Decades Before YouTube, Video Pioneers Captured Turbulent Era
Back in the pre-digital era — when telephones were used for talking, not photographing and filming, and before YouTube came along to broadcast everyone's videos — capturing and disseminating moving images was expensive, time consuming and decidedly non-portable.
But that changed in 1967, when Sony introduced the world's first portable video tape recorder. Before long, enthusiasts formed "media collectives" that captured the social and cultural upheaval of the era. Fueled by a mix of the tunes, the tokes and the times, video became part of the revolution it was documenting.
One of the first media collectives called itself " Videofreex." It's the subject of a documentary and a new exhibition at the Samuel Dorsky Museum of Art at the State University of New York in New Paltz.
The 'Freex' Are Born
Parry Teasdale and David Cort, two of the Videofreex founders, met at the Woodstock music festival, where each had arrived in 1969 with video gear in hand.
"I had some very clunky, old surveillance equipment, really, and he had the first generation of portable video cameras and recorders," says Teasdale. "And so he and I decided to get together." The two agreed to turn their cameras away from the music performers and toward the revelers in the mud.
Teasdale and Cort returned to New York City and moved in together with Cort's girlfriend, Mary Curtis Ratcliff. They adopted the name Videofreex at the suggestion of a neighbor.
"What we were doing is videotaping what was of interest to us," Ratcliff says, "and it was what CBS, NBC and ABC were not videotaping — the counterculture. They had no cameras in the counterculture."
Their work caught the attention of an executive at one of those networks. CBS was cancelling the Smothers Brothers Comedy Hour and wanted to replace it with something more timely and contemporary. Using portable video gear the network bought for them, the Videofreex recorded demonstrations and interviewed counterculture figures, including Abbie Hoffman of the Yippies and Black Panther Fred Hampton, as well as various strangers.
"You know, if we had stopped to think and someone said, 'Do you think they're really gonna go for this?' we probably would've said, 'Well, obviously not,' " Ratcliff recalls. "But we didn't even let that stop us, we just went for it."
The finished program was called Subject to Change and Videofreek Skip Blumberg remembers screening the pilot for a group of "freex" ("We were high," he says), their friends and CBS executives ("They weren't high"). The network declined to pick up the program.
"They sat there evaluating this show, which was kind of a mess, I admit," Blumberg says. "This was, like, so far removed from what CBS was doing. So I was not disappointed that we didn't replace the Smothers Brothers."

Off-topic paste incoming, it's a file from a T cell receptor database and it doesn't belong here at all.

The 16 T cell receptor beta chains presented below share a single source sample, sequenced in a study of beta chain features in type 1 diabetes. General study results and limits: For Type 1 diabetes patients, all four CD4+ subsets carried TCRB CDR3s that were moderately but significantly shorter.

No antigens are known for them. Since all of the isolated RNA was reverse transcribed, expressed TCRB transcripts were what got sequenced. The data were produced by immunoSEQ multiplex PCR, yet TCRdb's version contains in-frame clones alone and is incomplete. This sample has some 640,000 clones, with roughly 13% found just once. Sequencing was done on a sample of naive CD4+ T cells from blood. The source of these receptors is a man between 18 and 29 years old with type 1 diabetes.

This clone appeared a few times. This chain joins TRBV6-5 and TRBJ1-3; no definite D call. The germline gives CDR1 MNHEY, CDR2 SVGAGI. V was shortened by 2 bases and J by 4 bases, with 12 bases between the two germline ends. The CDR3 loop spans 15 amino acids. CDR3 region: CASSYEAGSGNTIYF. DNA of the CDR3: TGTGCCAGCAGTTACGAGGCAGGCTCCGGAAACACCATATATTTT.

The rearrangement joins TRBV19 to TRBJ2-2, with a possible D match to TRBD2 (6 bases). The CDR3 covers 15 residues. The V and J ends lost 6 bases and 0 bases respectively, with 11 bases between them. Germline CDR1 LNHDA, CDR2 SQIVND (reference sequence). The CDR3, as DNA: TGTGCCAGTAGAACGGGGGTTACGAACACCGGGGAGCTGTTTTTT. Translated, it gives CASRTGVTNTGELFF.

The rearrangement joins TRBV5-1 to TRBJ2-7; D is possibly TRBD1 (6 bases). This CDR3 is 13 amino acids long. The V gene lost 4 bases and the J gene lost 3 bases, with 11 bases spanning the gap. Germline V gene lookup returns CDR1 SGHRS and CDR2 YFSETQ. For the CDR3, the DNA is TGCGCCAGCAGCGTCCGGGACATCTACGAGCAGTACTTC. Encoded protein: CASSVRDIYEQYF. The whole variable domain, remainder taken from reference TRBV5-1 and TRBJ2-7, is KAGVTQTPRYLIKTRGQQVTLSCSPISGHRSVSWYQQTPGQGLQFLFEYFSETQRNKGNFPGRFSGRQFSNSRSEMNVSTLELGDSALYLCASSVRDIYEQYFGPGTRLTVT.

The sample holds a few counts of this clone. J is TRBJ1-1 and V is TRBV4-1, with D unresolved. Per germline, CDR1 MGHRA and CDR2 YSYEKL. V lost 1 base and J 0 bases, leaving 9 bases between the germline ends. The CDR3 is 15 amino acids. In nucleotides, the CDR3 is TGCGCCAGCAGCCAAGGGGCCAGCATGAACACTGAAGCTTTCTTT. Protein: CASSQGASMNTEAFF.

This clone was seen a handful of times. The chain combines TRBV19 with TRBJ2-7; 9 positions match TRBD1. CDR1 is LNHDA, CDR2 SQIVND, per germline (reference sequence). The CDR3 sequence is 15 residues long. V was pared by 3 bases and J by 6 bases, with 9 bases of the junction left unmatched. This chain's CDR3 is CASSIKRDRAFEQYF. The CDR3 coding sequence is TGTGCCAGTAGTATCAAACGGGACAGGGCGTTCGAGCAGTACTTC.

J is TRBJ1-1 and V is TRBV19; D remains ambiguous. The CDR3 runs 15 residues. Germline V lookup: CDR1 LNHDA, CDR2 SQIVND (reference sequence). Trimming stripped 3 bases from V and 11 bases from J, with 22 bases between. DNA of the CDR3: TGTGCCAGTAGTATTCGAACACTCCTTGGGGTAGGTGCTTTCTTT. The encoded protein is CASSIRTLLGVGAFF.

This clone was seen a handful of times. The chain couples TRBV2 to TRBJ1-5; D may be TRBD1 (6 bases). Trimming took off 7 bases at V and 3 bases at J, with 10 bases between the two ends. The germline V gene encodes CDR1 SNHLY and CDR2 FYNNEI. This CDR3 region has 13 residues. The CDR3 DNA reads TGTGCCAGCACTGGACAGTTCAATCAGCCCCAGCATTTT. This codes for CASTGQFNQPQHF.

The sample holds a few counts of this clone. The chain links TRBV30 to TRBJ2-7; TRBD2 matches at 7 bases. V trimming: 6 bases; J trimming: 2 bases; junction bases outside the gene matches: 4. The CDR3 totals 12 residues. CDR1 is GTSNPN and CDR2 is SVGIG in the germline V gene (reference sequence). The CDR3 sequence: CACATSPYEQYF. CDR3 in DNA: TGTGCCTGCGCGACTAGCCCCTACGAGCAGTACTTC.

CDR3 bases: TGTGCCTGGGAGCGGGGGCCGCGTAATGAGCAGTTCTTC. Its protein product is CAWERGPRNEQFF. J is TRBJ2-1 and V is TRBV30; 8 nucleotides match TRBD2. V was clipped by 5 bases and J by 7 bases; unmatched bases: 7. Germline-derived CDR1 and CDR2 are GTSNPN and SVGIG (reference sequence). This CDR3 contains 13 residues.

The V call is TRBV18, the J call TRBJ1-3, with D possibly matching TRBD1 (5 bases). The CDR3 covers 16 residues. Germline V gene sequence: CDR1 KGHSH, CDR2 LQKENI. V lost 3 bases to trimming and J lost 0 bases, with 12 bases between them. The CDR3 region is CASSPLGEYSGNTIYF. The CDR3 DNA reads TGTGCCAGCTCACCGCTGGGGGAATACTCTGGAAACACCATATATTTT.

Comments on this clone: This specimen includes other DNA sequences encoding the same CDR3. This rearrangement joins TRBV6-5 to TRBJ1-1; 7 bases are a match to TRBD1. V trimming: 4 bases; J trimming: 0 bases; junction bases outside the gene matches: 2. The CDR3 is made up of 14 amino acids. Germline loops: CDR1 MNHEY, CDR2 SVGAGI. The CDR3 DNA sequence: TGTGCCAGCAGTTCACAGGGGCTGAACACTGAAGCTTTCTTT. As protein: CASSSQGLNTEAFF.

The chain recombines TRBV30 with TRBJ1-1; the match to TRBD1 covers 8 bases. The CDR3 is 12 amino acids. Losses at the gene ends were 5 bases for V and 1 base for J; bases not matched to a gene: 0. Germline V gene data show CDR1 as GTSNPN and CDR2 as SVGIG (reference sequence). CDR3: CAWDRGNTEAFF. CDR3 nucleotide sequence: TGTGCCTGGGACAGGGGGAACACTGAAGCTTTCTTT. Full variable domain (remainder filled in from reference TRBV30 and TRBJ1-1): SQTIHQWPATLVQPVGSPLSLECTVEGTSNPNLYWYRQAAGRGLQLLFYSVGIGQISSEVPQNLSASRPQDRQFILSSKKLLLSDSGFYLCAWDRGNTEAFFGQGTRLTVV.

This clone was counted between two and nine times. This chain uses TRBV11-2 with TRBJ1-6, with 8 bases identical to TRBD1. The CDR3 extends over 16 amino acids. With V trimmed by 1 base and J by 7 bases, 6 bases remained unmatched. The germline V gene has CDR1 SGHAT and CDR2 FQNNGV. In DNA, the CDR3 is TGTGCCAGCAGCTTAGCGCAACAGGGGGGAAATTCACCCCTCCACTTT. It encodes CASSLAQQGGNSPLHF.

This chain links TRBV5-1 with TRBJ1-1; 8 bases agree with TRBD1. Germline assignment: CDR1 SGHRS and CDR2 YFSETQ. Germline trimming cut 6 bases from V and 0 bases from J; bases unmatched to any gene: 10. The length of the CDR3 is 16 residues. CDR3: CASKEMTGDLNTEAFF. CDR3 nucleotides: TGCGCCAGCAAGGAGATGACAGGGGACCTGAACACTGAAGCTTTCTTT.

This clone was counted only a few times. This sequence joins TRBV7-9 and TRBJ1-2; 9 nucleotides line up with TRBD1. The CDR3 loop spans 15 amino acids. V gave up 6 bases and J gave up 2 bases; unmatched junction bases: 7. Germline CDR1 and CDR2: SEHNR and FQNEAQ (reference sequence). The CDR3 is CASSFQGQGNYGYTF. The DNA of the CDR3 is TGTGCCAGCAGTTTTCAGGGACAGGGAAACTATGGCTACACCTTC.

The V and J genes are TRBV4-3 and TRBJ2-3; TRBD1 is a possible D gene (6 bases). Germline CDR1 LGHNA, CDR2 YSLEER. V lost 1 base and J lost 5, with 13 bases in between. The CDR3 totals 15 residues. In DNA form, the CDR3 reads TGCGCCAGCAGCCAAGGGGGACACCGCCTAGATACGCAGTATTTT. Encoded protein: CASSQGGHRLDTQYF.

Still, the Videofreex got to keep the equipment and continued to show their work in their Manhattan loft on Friday nights. But it wasn't sustainable. Fortunately for them, the New York State Council on the Arts made grants available for video projects outside the city. In 1971, the collective migrated upstate to a huge former boarding house in Lanesville, a small town in the Catskills.
At first, Blumberg recalls, locals were "somewhat suspicious about these long-haired, alternate-culture types living all together in this big house."
"But after a while, because we were providing service to the community by putting people on, covering community events, they began to trust us and became our really good friends," he says. "We were turning on people to video the way people were turning people onto pot. "
In the Catskills, the Videofreex started what may have been the country's first pirate television station, Lanesville TV, using a transmitter bought for them by Abbie Hoffman. Videofreek Bart Friedman remembers it was basically public access TV.
"We got the kids to participate in the kids' programs, we covered stocking of the stream, the firehouse, local residents, car accidents, gun club dinners, things like that," Friedman says. "It was just local television."
They also filmed drama. In one video, a local woman acts out a fantasy of escaping the tedium of small-town life.
"They made hundreds and hundreds of tapes," says Andrew Ingall, the Dorsky museum show's curator. "Some are gems; some are absolute duds."
Ingall says the Videofreex collaborated with and influenced other collectives and producers across the country. One of them was filmmaker DeeDee Halleck, now professor emerita at the University of California, San Diego.
"Their house in the Catskills became a kind of hideaway for a generation of rebels such as me," Halleck says. "I really felt that this was a place that liberated the technology and enabled the kinds of learning, the kinds of self expression that could really make the change. I mean, we were very optimistic."
'Something To Be Learned'
By 1978, the group was out of funds and disbanded. Some members moved back to Manhattan. Some pursued other professions. Others continued to make video.
"I'm not so interested in Videofreex as cave drawings on the wall of video history," says Teasdale, who now publishes a newspaper in upstate New York. "This [exhibition], I hope, can be valuable to people, not because we were such a great success, but because there's something perhaps to be learned about technology and living together and working together. And if that's true, then that will make it all worthwhile."
It was also, he says, a lot of fun.
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